Are you looking for the best overhead microphone for your drum set?
- You may need a new microphone because your old one is not giving you the best sound
- You may want to buy it for someone as a gift to complete their set
- Or perhaps your home studio is almost complete and needs the complete st of microphones.
Drum miking is dependant on what you intend to do with the set. You could just be starting your home studio, you have a bit of space, and you want to record real drum playing, rather than automated sounds. This tends to give your new music, a real feel.
Perhaps you are part of a band or you are a sound engineer for a band, and you need to be able to mic the drums as well. You may be starting off in the business of drum recording and need a hand in knowing what you should be getting.
Yes, you are looking for overhead microphones for drums, but you also want microphones that are great as general overhead microphones for other instruments as well. We going to take a look at the best microphones that are on the market today.
Look for a microphone with various polar pattern selections. It will give you more options. Also, think about the amount of excess and ambient noise it picks up. Think about durability. How well does it fair in tough conditions that most drum sets are exposed to.
When shopping for an overhead drum set microphone, also think about how much you are willing to spend. Sometimes there is a correlation between the price of the product and the quality of the product. Ultimately, be comfortable with the microphone you choose.
Here are our top 3 picks:
Continue reading to see our top 5 picks for the best drum overhead microphones…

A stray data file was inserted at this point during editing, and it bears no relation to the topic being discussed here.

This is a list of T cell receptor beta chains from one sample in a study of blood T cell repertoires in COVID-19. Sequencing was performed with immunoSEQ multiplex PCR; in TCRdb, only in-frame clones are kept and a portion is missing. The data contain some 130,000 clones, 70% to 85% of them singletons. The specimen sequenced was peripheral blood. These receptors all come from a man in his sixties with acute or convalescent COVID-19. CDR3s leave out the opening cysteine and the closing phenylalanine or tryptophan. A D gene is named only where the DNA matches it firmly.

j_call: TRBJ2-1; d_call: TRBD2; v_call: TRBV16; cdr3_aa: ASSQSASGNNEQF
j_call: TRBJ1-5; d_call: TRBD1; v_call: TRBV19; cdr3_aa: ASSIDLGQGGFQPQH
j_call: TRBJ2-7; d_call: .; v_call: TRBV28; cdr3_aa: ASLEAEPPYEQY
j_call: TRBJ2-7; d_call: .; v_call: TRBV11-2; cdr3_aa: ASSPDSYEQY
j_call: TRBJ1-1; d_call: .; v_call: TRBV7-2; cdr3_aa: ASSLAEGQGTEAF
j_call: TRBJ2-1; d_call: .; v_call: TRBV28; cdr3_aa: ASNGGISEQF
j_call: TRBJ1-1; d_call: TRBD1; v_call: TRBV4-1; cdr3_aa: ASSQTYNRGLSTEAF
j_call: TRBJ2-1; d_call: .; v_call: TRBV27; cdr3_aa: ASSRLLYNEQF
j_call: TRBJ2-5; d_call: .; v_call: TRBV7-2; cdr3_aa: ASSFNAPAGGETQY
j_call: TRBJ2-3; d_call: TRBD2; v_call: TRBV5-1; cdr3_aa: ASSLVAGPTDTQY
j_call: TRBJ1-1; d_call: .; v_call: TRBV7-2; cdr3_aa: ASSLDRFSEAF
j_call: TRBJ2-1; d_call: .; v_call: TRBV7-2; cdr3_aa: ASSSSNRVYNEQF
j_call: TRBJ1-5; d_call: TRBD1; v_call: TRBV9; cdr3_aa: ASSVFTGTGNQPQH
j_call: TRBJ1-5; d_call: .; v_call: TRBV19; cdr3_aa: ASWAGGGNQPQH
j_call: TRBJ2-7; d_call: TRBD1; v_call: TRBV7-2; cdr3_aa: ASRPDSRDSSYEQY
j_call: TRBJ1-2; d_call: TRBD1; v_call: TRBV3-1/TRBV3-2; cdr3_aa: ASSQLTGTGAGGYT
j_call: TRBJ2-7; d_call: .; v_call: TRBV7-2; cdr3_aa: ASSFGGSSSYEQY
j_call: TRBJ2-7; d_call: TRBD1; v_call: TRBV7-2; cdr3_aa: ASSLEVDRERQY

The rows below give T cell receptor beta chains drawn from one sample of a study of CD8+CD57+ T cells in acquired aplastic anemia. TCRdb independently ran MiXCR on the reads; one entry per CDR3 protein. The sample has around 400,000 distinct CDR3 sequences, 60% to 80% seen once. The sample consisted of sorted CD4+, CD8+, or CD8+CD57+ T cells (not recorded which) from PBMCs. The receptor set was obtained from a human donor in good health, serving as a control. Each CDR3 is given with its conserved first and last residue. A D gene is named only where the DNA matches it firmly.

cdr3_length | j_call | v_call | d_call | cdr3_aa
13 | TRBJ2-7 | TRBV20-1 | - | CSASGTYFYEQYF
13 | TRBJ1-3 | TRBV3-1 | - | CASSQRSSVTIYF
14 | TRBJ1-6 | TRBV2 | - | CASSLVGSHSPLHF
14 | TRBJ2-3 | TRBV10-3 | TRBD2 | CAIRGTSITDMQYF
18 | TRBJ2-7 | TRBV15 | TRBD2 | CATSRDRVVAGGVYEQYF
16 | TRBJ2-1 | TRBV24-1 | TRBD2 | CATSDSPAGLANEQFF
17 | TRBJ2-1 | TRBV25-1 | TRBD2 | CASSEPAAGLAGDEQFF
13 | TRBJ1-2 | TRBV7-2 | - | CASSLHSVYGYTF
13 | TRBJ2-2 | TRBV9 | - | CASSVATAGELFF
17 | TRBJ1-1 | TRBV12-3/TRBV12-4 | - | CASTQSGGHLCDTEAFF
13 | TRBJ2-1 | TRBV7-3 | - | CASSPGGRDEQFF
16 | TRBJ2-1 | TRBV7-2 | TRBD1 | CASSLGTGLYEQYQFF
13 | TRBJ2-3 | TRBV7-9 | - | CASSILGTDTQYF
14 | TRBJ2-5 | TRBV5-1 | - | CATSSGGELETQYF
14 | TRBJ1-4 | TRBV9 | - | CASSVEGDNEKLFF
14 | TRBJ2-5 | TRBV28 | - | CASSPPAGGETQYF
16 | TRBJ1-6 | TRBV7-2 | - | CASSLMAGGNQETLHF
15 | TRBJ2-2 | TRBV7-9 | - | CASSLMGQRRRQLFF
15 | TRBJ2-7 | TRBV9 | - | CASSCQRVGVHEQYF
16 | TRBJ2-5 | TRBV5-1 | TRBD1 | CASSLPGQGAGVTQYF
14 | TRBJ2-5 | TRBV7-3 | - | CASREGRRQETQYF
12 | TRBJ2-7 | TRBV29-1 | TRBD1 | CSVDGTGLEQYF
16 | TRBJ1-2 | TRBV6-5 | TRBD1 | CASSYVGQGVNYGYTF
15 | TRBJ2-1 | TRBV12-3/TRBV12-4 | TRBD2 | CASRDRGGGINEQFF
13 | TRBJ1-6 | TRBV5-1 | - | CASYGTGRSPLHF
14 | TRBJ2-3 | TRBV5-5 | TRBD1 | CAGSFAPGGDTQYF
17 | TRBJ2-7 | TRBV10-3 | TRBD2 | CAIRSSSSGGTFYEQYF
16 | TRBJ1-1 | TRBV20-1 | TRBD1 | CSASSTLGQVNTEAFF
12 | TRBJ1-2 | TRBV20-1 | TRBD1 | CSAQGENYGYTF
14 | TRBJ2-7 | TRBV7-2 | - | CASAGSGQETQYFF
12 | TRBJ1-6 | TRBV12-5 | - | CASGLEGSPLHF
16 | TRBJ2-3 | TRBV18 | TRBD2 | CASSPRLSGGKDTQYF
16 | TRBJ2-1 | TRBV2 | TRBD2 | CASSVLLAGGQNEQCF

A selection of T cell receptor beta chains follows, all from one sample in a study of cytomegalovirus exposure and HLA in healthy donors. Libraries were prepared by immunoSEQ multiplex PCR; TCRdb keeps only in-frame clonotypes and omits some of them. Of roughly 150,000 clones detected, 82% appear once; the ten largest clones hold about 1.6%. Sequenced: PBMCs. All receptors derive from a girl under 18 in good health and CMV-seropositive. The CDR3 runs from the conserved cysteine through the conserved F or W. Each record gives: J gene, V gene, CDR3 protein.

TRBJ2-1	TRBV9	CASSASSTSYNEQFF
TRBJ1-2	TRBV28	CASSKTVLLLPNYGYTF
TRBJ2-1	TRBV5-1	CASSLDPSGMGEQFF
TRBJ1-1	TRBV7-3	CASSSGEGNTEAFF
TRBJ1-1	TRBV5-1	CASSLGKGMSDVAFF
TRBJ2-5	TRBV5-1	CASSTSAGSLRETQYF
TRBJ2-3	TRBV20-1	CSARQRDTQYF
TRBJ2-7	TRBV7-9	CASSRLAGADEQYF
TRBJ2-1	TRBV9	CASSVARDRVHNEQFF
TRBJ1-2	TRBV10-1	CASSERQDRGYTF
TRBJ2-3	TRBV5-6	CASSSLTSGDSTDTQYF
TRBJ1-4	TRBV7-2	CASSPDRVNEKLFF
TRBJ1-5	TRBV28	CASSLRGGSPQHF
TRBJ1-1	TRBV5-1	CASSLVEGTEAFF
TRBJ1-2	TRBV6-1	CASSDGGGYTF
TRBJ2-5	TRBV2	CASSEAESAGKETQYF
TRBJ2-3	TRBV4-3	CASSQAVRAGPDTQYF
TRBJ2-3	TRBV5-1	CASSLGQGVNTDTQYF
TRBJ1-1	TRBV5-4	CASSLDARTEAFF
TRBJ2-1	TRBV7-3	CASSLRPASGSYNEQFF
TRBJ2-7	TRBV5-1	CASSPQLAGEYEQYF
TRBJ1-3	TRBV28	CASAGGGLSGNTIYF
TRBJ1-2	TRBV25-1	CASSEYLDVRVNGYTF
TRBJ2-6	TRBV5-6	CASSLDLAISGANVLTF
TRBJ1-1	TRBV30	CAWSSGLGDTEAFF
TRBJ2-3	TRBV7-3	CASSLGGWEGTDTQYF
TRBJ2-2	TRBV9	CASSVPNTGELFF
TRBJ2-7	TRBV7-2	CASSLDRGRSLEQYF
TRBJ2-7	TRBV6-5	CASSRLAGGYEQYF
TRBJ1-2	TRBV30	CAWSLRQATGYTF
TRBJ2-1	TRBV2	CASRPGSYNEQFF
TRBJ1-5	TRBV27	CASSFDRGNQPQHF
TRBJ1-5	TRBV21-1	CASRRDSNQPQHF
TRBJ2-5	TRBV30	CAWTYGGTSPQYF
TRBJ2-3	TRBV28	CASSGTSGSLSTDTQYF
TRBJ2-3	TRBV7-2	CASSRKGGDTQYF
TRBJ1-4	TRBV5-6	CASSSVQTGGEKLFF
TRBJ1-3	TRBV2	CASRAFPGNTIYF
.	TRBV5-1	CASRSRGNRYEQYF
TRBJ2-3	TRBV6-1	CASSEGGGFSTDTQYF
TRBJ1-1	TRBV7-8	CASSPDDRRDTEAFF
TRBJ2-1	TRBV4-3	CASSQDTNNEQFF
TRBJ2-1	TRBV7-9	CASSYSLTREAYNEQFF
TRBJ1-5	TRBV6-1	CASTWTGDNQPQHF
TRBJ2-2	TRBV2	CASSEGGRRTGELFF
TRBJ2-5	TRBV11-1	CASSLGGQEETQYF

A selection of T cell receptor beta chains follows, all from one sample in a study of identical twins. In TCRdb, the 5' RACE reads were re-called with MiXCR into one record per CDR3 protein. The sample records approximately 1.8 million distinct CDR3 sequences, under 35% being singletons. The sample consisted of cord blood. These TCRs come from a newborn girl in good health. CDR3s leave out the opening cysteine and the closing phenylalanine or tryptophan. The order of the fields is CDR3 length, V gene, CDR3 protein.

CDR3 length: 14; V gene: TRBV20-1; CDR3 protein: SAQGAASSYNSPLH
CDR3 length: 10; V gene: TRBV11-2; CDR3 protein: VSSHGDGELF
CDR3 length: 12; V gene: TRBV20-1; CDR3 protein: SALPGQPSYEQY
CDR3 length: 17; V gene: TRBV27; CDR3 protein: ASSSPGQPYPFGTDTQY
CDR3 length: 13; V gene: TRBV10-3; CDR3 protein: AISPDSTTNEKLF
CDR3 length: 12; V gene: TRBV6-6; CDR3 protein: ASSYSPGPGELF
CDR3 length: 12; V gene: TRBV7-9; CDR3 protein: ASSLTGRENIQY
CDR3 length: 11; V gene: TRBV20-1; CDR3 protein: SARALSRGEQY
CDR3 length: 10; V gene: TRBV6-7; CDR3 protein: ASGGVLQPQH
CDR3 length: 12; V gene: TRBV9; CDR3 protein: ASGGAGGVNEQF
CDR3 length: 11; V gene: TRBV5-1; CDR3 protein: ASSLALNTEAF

5 Best Overhead Microphones for Drums
OUR OVERALL TOP PICK
It is only fitting that our list is started with a renowned brand. Rode has been at the forefront of microphone innovation for years now. The M5-MP follows in that trail. It is a condenser microphone that produces incredibly low noise.
The design is compact. They do say that dynamite comes in small packages. Rode sells these as a pair that has been matched to keep the consistency of sensitivity.
When you get one microphone that is more sensitive than another, be output becomes unbalanced. You would need to compensate for this disparity by creating different EQs.
The microphones come with a premium foiled certificate. This is how you know that you have got the real thing. One of the first things that will grab your attention is the detail that goes into the aesthetics of each microphone.
Rode has used a ceramic coating to not only build a stronger product but also give it a sturdy feel and look. It is finished off with professional-looking matte black paint.
Both microphones are light and thin enough to fit into most mic stands. They bring you great versatility when it comes to what you can record with them.
Beyond the drums, you can also use them to record acoustic instruments and vocals. Like most microphones, they take the common XLR cable to connect to your mixer. Windscreens and clips are included as standard. This provides you with some of the more annoyingly elusive things that you will need.
You will need to get lithium-ion batteries to power it. What makes them suitable for recording drums is from an overhead position is that they are directional.